Third Quarter Encouragement

by Amanda Bell | February 13th, 2018

By Ben Nolen

Diligent – Working hard all the way to the end. (From RCA’s Morning Recitation)

RCA is a community that prizes diligence. We are here to do hard things and to learn the virtue of undertaking difficult tasks for the glory of God. The 3rd Quarter provides our community with, shall we say, “special” ground for growth in diligence. Outside, it is cold and gray. Inside, we begin to experience the heavy lifting of the school year. The 3rd Quarter feels as though it will never end, and it can be easy to begin doubting both the appropriateness and importance of working hard academically.

Questions arise: “Is this really necessary? Is my child going to use this knowledge? Is this all really worth it?” It happens every year. Many of us love the idea of a classical Christian education for our children. The true test comes when we have to watch them struggle. And struggles must come. But it is at these moments when growth begins to take place, muscles begin to develop, and diligence is cultivated. No one is ‘successful’ without diligence. In the 3rd Quarter especially, our children are learning how to work hard all the way to the end.

So, here are some voices of encouragement for all of us who feel the struggle of this special time:

1. Christopher Perrin – An Introduction to Classical Education

Whether you are still wrapping your head around what classical education is all about or you have been committed to this way of training and forming your children for years, Dr. Perrin’s book is a wonderful, concise overview of what classical education is all about. (RCA points most prospective families to this little book.)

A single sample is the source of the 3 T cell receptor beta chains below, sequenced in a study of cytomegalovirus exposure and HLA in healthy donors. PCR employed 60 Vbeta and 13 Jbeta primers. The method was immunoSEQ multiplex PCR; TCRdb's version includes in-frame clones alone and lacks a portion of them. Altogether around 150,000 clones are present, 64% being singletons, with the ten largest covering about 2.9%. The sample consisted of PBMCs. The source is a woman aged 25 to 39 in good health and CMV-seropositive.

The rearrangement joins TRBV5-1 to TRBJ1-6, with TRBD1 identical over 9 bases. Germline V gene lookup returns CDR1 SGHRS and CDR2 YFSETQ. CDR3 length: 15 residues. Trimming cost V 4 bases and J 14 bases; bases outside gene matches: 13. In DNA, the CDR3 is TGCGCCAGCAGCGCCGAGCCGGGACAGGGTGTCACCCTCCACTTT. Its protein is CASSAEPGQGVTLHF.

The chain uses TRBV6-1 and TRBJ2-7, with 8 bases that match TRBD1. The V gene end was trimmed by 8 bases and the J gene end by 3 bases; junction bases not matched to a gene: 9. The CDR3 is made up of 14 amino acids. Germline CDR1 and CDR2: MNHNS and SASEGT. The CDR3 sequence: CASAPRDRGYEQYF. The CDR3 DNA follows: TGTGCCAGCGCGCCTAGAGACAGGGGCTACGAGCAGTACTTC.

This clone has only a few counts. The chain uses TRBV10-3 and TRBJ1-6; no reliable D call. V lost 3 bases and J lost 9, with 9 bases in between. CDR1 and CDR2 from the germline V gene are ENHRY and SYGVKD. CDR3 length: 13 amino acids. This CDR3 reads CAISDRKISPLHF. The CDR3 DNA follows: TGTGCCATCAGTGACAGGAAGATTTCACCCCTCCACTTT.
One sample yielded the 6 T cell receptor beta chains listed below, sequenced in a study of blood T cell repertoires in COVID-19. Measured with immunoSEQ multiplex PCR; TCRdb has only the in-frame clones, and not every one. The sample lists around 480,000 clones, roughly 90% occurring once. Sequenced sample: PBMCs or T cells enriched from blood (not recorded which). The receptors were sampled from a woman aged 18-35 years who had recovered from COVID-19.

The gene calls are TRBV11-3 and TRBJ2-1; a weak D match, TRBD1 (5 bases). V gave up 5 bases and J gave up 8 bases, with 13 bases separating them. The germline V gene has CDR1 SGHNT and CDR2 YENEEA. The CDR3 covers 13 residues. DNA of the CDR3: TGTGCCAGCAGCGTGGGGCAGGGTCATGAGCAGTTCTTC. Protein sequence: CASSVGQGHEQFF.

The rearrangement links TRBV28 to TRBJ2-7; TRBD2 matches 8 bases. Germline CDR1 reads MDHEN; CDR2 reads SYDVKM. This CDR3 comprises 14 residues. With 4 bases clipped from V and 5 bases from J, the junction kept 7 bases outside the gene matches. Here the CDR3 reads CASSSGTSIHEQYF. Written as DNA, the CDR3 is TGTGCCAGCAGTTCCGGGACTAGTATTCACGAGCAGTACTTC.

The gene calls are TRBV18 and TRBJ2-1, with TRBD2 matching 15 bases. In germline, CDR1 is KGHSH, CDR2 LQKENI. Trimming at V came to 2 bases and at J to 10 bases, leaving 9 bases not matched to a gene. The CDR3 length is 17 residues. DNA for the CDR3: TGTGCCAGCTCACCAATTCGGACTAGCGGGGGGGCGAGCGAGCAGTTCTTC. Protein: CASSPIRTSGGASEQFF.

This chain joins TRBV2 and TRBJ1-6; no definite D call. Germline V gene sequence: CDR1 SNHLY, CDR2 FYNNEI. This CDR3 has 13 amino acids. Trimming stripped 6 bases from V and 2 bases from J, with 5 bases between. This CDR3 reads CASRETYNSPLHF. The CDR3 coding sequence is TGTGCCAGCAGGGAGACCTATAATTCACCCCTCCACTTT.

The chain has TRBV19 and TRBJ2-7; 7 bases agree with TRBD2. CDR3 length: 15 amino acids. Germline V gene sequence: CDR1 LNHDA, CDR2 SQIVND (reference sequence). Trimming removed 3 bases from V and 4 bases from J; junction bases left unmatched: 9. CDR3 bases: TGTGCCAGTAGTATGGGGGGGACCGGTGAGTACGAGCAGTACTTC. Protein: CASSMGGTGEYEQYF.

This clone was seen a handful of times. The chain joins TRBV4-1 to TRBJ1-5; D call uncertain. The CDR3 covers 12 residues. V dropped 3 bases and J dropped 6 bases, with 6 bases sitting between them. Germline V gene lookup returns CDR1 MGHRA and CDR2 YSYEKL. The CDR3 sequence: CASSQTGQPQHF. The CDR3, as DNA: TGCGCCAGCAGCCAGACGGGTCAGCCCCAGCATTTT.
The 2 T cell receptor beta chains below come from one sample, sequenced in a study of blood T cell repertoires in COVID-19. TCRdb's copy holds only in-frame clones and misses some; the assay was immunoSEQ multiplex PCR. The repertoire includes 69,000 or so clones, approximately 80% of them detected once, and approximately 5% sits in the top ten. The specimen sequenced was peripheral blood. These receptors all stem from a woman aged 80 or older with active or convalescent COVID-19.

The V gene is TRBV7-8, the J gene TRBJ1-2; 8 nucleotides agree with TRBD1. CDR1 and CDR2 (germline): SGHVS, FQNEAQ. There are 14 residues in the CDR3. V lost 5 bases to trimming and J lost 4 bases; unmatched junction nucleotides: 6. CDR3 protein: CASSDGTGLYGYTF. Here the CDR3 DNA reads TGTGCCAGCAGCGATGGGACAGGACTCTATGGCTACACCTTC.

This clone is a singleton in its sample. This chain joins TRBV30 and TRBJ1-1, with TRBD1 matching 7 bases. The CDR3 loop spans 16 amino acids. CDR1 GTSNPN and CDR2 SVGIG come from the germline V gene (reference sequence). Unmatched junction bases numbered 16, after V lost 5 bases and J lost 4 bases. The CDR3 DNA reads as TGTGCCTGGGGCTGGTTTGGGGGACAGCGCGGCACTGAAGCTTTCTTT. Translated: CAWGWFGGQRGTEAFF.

2. Neil Postman – Amusing Ourselves to Death

All Juniors at RCA read this wonderful book for Rhetoric I. Postman discusses the deleterious effects of technology on logical thinking and clear, powerful communication. He diagnoses the ills of a tweeting generation and, in the process, reaffirms the necessity of the rigors of a classical education. The book is dated, but its message is timely.

3. Alex & Brett Harris – Do Hard Things: A Teenage Rebellion Against Low Expectations

There is glory in doing hard work, and there is glory in undertaking challenging endeavors. This refreshing book, written by two young men for fellow teenagers, challenges students not to squander their teenage years but instead work hard for the glory of God.

4. Rod Dreher – The Benedict Option: A Strategy for Christians in a Post-Christian Nation

Rod Dreher’s prophetic manifesto is one with which we all must come to terms, whether we agree with his conclusions or not. Dreher sketches a philosophical and cultural map, attempting to diagnose our current cultural malaise. He offers possible remedies that focus on discipleship and formation, prizing the time-tested benefits of a classical Christian education.

5. Steve Turley – Classical vs. Modern Education: A Vision from C.S. Lewis

In this small booklet, Dr. Steve Turley takes the insights of C.S. Lewis’ marvelous work The Abolition of Man and demonstrates how they relate to a classical education. A “modern” education treats man as a cog in the economic wheel and leads him to a servile existence. A classical education forms man in virtue and therefore enables him to live freely.

Bonus: Lastly, let us not forget that we are part of a growing movement both in North America and globally. See The Classical Difference for more.